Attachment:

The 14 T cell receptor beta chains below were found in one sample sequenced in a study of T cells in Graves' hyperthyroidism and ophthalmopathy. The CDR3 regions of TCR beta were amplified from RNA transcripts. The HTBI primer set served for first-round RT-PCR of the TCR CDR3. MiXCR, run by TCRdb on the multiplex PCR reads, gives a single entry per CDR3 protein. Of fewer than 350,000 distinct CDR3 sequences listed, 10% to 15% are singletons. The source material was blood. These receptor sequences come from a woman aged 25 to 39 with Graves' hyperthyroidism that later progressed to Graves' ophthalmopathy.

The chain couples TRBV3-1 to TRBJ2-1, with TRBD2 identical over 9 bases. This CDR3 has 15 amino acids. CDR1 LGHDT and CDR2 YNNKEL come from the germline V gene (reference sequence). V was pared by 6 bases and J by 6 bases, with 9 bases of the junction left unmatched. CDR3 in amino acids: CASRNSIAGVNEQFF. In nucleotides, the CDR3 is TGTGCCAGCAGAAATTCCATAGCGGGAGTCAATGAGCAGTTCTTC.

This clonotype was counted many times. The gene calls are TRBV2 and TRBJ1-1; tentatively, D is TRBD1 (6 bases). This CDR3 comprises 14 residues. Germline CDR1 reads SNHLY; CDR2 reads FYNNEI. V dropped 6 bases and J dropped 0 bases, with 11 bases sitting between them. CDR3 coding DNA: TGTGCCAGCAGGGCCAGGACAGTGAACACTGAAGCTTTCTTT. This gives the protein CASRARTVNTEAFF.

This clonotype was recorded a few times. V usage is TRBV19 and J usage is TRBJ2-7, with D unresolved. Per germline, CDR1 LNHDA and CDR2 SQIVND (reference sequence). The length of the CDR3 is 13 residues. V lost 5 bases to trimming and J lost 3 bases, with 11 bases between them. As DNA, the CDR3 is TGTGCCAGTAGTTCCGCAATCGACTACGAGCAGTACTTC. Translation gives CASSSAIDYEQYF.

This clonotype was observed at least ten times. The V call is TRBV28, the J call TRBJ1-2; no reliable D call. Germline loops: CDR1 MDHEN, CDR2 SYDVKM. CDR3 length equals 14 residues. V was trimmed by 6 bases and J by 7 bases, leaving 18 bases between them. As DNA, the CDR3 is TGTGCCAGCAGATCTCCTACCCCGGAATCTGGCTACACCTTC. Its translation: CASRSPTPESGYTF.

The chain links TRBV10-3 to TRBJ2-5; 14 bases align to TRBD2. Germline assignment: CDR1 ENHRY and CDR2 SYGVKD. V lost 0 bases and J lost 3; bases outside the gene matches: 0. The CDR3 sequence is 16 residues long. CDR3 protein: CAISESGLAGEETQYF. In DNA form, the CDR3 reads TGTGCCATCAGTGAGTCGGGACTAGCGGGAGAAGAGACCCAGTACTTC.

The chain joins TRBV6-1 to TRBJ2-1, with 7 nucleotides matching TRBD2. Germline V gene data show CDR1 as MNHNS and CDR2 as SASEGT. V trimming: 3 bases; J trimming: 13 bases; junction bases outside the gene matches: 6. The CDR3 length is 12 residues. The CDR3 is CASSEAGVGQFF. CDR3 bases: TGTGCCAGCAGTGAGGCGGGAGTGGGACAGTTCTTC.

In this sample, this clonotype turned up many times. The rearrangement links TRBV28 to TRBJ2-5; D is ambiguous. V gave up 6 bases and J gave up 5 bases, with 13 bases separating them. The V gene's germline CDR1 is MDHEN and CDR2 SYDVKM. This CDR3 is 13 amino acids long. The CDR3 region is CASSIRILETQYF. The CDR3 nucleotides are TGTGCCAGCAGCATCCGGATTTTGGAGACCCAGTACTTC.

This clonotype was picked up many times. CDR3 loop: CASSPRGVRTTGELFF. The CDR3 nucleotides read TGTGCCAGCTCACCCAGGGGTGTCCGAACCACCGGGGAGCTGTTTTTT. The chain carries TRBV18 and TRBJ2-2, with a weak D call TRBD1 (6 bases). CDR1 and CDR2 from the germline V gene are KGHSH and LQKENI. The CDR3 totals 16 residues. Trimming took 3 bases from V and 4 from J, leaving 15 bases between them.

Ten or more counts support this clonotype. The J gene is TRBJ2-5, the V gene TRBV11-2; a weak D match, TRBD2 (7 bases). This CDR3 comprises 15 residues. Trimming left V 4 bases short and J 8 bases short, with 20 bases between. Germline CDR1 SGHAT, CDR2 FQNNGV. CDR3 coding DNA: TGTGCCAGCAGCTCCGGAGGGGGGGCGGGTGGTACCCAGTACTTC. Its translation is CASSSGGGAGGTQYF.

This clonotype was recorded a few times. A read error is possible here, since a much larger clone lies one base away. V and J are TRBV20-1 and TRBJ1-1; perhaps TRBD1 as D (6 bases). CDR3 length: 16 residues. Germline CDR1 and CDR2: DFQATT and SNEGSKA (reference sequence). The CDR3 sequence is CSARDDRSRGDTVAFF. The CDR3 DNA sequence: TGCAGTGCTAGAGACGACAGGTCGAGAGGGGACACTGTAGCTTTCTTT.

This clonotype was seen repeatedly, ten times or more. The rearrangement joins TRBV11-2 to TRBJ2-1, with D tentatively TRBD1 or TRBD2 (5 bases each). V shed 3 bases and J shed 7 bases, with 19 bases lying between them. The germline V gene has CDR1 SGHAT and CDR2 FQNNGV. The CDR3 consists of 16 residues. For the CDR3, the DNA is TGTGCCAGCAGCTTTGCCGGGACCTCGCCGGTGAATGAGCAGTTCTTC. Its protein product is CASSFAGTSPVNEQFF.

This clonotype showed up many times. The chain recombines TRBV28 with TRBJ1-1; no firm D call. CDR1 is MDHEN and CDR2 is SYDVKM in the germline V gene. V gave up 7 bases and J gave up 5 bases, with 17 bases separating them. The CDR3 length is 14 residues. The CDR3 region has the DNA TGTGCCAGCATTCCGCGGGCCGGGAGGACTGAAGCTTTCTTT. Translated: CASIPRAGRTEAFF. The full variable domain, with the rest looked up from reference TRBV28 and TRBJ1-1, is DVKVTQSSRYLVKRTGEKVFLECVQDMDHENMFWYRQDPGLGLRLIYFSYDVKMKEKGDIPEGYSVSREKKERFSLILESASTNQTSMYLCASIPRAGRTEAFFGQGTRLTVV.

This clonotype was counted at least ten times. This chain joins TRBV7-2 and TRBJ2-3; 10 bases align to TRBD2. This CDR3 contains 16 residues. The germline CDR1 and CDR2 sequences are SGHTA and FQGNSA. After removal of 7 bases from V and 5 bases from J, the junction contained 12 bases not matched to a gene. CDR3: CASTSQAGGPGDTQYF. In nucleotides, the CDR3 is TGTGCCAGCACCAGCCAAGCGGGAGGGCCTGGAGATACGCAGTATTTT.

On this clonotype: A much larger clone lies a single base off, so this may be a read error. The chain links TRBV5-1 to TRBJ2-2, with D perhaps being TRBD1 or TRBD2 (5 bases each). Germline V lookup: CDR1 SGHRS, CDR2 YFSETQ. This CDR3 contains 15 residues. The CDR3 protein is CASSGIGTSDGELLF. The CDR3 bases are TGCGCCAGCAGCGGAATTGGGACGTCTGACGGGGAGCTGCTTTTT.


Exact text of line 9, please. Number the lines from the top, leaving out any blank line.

This clonotype was picked up many times. CDR3 loop: CASSPRGVRTTGELFF. The CDR3 nucleotides read TGTGCCAGCTCACCCAGGGGTGTCCGAACCACCGGGGAGCTGTTTTTT. The chain carries TRBV18 and TRBJ2-2, with a weak D call TRBD1 (6 bases). CDR1 and CDR2 from the germline V gene are KGHSH and LQKENI. The CDR3 totals 16 residues. Trimming took 3 bases from V and 4 from J, leaving 15 bases between them.